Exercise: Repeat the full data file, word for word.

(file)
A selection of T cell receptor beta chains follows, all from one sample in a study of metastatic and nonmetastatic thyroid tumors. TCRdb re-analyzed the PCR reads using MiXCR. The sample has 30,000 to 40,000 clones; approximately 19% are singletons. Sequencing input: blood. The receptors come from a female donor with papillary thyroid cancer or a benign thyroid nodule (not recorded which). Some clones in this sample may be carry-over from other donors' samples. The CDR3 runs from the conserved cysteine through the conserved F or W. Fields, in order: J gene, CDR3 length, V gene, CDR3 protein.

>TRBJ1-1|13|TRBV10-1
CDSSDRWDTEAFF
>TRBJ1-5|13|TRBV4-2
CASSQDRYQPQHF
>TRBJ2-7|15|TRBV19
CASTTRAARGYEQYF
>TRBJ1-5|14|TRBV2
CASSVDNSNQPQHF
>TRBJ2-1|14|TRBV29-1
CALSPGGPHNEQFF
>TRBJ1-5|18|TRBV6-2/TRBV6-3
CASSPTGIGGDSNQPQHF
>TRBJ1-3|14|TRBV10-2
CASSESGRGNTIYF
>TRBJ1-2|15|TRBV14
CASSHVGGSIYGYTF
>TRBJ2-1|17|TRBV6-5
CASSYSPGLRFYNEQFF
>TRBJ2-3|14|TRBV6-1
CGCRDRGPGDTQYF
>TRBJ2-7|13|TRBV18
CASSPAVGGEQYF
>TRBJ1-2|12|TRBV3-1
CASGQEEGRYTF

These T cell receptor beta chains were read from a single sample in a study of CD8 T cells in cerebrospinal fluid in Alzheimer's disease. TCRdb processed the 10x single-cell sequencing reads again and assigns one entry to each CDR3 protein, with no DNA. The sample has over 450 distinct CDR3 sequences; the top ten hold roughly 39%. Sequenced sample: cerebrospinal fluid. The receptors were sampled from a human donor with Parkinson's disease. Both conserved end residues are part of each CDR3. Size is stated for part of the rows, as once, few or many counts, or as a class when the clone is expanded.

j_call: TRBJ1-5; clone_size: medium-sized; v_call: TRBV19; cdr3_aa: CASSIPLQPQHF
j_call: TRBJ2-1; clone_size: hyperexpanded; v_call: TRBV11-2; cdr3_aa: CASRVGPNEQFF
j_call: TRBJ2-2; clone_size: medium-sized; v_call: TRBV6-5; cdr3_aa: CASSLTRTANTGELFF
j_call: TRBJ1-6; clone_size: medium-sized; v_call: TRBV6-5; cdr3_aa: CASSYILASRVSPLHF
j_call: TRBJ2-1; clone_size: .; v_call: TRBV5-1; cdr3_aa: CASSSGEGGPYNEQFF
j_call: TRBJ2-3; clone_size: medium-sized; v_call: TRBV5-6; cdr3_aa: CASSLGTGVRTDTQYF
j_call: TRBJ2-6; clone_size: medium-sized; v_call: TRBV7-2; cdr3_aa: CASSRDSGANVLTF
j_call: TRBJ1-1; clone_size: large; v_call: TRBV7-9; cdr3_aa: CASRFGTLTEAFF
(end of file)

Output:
A selection of T cell receptor beta chains follows, all from one sample in a study of metastatic and nonmetastatic thyroid tumors. TCRdb re-analyzed the PCR reads using MiXCR. The sample has 30,000 to 40,000 clones; approximately 19% are singletons. Sequencing input: blood. The receptors come from a female donor with papillary thyroid cancer or a benign thyroid nodule (not recorded which). Some clones in this sample may be carry-over from other donors' samples. The CDR3 runs from the conserved cysteine through the conserved F or W. Fields, in order: J gene, CDR3 length, V gene, CDR3 protein.

>TRBJ1-1|13|TRBV10-1
CDSSDRWDTEAFF
>TRBJ1-5|13|TRBV4-2
CASSQDRYQPQHF
>TRBJ2-7|15|TRBV19
CASTTRAARGYEQYF
>TRBJ1-5|14|TRBV2
CASSVDNSNQPQHF
>TRBJ2-1|14|TRBV29-1
CALSPGGPHNEQFF
>TRBJ1-5|18|TRBV6-2/TRBV6-3
CASSPTGIGGDSNQPQHF
>TRBJ1-3|14|TRBV10-2
CASSESGRGNTIYF
>TRBJ1-2|15|TRBV14
CASSHVGGSIYGYTF
>TRBJ2-1|17|TRBV6-5
CASSYSPGLRFYNEQFF
>TRBJ2-3|14|TRBV6-1
CGCRDRGPGDTQYF
>TRBJ2-7|13|TRBV18
CASSPAVGGEQYF
>TRBJ1-2|12|TRBV3-1
CASGQEEGRYTF

These T cell receptor beta chains were read from a single sample in a study of CD8 T cells in cerebrospinal fluid in Alzheimer's disease. TCRdb processed the 10x single-cell sequencing reads again and assigns one entry to each CDR3 protein, with no DNA. The sample has over 450 distinct CDR3 sequences; the top ten hold roughly 39%. Sequenced sample: cerebrospinal fluid. The receptors were sampled from a human donor with Parkinson's disease. Both conserved end residues are part of each CDR3. Size is stated for part of the rows, as once, few or many counts, or as a class when the clone is expanded.

j_call: TRBJ1-5; clone_size: medium-sized; v_call: TRBV19; cdr3_aa: CASSIPLQPQHF
j_call: TRBJ2-1; clone_size: hyperexpanded; v_call: TRBV11-2; cdr3_aa: CASRVGPNEQFF
j_call: TRBJ2-2; clone_size: medium-sized; v_call: TRBV6-5; cdr3_aa: CASSLTRTANTGELFF
j_call: TRBJ1-6; clone_size: medium-sized; v_call: TRBV6-5; cdr3_aa: CASSYILASRVSPLHF
j_call: TRBJ2-1; clone_size: .; v_call: TRBV5-1; cdr3_aa: CASSSGEGGPYNEQFF
j_call: TRBJ2-3; clone_size: medium-sized; v_call: TRBV5-6; cdr3_aa: CASSLGTGVRTDTQYF
j_call: TRBJ2-6; clone_size: medium-sized; v_call: TRBV7-2; cdr3_aa: CASSRDSGANVLTF
j_call: TRBJ1-1; clone_size: large; v_call: TRBV7-9; cdr3_aa: CASRFGTLTEAFF